Former Starkey President sentenced to 7 years in prison for defrauding $15 million

The former President of Starkey Laboratories, who was convicted for stealing more than $15 million from the company, was sentenced Wednesday to seven years in federal prison.

Jerome Ruzicka, 62, of Plymouth, was sentenced in the U.S. District Court in Minneapolis after the nearly 8-week trial.

He was convicted on four counts of mail fraud, three counts of wire fraud and one count of tax fraud. Ruzicka will receive one year of supervised release and will have a restitution order in addition to the 84-month sentence.

Co-defendants W. Jeffrey Taylor, 57, Jeffery Longtain, 59, and Scott A. Nelson, 60 will be sentenced Thursday.

As for Ruzicka, U.S. Attorney Erica H. MacDonald said he abused the trust of his employees.

“The defendant served as the President of Starkey Laboratories and had the confidence and trust of the company’s owner and its employees,” she said. “Mr. Ruzicka abused that trust when he stole millions of dollars through a brash and complex fraud scheme. The sentence imposed today marks the end to a long and meticulous investigation and trial.” 

"It is unfortunate that Ruzicka misused his position of trust over a period of years to steal millions from a company that does so much to give the gift of hearing to so many people in need," said Special Agent in Charge Jill Sanborn of the FBI Minneapolis Division. "Corporate fraud has far-reaching negative effects on so many institutions and individuals and that's why the FBI continues to work tirelessly with our criminal justice partners to detect corporate fraud and hold those responsible to account for their crimes."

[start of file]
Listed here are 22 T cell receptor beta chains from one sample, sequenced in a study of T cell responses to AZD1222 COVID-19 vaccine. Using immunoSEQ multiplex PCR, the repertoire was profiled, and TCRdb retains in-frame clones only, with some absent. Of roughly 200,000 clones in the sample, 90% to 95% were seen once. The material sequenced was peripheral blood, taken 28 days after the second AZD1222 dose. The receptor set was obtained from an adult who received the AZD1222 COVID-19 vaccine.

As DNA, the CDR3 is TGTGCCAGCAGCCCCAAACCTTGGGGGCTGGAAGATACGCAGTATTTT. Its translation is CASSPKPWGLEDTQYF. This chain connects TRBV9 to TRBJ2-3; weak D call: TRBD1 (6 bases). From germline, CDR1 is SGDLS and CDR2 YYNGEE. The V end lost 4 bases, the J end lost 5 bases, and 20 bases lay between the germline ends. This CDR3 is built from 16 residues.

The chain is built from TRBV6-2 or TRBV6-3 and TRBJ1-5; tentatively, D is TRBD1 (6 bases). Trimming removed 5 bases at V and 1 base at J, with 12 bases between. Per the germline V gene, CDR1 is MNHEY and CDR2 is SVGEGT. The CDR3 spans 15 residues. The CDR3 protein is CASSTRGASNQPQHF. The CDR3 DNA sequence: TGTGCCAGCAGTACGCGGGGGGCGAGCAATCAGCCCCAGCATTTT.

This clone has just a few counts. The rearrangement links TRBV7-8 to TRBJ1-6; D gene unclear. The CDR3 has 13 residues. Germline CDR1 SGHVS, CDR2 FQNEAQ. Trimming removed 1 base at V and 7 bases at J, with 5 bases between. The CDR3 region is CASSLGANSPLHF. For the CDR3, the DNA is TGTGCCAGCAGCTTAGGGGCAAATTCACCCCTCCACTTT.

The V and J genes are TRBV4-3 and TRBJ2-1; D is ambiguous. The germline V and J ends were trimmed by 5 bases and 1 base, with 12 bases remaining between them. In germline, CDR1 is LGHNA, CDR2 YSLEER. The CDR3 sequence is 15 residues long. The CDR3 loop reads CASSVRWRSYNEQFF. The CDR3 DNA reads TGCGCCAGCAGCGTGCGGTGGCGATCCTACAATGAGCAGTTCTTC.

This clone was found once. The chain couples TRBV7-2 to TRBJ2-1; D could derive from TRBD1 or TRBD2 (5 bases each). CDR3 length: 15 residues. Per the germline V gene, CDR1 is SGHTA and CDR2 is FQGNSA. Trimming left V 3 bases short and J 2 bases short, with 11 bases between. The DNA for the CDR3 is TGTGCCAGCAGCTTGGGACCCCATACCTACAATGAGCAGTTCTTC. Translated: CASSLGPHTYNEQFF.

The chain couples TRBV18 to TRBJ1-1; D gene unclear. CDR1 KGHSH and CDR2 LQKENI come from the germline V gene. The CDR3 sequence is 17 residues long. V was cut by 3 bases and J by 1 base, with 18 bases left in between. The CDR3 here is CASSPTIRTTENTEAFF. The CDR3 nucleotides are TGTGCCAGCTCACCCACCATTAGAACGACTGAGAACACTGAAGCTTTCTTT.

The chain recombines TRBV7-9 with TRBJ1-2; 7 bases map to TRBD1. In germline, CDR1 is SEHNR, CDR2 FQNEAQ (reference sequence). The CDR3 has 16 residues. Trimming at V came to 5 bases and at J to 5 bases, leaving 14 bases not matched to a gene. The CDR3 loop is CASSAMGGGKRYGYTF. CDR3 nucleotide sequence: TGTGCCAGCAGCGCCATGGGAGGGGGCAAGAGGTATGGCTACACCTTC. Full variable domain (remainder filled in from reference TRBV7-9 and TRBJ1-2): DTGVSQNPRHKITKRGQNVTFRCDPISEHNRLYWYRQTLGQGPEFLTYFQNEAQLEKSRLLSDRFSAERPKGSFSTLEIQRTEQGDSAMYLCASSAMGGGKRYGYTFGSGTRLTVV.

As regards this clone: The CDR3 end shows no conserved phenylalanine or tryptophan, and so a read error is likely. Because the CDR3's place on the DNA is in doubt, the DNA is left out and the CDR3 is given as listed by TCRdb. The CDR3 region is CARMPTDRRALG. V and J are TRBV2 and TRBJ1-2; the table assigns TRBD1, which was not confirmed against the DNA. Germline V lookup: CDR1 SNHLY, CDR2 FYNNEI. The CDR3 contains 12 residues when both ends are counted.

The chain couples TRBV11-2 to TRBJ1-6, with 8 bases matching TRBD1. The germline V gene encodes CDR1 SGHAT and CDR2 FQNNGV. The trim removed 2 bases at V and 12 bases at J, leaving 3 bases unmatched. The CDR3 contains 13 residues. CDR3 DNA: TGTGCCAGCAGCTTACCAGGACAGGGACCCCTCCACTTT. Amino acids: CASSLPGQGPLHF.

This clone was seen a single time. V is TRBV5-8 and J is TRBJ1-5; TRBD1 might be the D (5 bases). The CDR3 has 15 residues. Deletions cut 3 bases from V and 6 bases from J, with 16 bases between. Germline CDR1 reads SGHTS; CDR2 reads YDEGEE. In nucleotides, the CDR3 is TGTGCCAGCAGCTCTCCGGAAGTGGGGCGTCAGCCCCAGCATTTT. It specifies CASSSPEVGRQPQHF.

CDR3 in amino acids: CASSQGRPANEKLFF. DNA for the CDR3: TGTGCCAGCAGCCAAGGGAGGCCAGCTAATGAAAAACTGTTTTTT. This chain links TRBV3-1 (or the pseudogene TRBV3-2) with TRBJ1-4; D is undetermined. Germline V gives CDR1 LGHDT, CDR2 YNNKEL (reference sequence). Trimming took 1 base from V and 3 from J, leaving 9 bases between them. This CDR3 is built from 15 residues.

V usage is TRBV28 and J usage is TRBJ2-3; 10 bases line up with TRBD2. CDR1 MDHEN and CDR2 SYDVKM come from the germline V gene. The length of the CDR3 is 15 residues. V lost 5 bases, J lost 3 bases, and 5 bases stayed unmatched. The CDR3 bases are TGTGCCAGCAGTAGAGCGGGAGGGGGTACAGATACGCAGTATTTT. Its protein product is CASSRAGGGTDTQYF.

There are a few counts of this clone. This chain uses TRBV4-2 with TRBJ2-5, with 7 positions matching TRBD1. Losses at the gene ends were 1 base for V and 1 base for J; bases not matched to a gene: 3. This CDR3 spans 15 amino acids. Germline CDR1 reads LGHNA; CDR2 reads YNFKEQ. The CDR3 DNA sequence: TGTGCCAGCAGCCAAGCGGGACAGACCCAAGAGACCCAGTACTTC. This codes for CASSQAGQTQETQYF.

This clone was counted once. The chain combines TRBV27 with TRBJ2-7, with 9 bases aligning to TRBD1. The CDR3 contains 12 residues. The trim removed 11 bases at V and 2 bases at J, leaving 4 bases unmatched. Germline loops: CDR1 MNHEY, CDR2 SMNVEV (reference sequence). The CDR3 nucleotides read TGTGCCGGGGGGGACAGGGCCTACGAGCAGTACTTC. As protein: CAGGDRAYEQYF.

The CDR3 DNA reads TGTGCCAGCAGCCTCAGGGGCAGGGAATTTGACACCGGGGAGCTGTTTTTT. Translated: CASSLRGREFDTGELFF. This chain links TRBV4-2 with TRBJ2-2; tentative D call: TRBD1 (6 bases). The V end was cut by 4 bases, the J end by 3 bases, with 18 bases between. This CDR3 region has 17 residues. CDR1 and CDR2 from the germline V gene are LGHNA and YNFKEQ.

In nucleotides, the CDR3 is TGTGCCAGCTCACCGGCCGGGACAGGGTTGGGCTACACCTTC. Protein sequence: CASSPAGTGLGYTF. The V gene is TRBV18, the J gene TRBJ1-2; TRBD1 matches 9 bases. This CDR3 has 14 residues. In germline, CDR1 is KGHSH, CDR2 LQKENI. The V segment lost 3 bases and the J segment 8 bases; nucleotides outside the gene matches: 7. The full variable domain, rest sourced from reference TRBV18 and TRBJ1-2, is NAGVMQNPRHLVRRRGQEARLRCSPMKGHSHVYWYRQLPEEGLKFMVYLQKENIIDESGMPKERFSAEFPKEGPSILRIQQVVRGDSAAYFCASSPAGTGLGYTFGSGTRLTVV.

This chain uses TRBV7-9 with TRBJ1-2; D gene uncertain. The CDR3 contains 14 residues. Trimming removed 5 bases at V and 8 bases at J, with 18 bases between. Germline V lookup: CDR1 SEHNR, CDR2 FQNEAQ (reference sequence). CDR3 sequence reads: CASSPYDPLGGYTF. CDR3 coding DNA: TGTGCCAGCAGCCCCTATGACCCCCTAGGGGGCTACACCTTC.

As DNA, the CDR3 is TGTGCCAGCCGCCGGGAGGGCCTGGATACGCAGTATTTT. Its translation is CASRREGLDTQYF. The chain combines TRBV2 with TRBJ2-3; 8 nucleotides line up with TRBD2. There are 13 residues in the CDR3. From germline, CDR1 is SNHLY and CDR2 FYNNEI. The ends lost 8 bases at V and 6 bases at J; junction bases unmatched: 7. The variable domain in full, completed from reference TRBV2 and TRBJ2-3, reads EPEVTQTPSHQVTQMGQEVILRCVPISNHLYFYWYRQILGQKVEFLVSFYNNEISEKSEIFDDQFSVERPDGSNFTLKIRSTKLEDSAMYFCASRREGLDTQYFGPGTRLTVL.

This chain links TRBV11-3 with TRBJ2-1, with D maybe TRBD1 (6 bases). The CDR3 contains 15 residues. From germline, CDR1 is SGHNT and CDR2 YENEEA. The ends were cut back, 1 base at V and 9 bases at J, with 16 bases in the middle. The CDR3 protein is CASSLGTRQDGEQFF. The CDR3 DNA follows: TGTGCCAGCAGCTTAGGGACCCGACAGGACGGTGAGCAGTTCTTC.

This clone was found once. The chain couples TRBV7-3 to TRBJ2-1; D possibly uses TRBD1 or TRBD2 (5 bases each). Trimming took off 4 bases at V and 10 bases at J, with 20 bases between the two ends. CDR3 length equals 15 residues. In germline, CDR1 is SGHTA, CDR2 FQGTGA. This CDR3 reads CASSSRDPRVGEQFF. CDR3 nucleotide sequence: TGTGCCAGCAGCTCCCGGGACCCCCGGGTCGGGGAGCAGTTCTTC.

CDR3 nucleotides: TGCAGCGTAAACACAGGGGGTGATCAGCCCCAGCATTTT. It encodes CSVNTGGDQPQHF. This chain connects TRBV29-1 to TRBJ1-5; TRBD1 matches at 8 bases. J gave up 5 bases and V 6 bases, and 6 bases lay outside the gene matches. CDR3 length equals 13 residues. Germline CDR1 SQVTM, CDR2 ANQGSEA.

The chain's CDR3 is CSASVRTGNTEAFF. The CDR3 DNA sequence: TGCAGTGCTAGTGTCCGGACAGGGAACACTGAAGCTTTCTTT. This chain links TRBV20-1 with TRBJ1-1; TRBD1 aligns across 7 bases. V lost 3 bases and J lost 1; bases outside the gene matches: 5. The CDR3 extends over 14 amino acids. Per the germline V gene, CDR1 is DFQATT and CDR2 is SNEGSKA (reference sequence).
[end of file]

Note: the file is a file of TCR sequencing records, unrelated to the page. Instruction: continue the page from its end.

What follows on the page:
"Today's sentence illustrates that regardless of your economic status, financial fraud on any level is still a crime, and criminals will be held accountable for their actions. Postal Inspectors will continue to protect the integrity of the U.S. Postal Service and aggressively investigate those cases where the U.S. Mails are used to defraud individuals and businesses of money and property," said Lesley Allison, (Acting) Postal Inspector in Charge for the Twin Cities Field Office, Denver Division.  

At trial, prosecutors proved Ruzicka and Taylor controlled a sham entity called Archer Acoustics that Taylor said was a Starkey affiliate. This allowed him to secure discounted prices on hearing-aid components. According to the U.S. Attorney, they obtained at least $600,000 in profits, commissions and rebates using this practice.

Also, the convicted parties used another scheme through a retail affiliate called Northland Hearing Centers. They would acquire and operate retail hearing aid establishments. The parties awarded themselves restricted stock in the company and then paid themselves approximately $15 million in exchange for terminating the restricted stock grants.

Additionally, Ruzicka embezzled $200,000 from Starkey under the guise of “officer’s insurance,” which he used to pay his state and federal income taxes. Ruzicka also stole a $119,000 Jaguar automobile. 

"With the sentencing today and others to come, we are thankful to be nearing the conclusion of this matter. We are continuing to focus on the bright future of our business," said Thomas Ting, General Counsel, Starkey Hearing Technologies.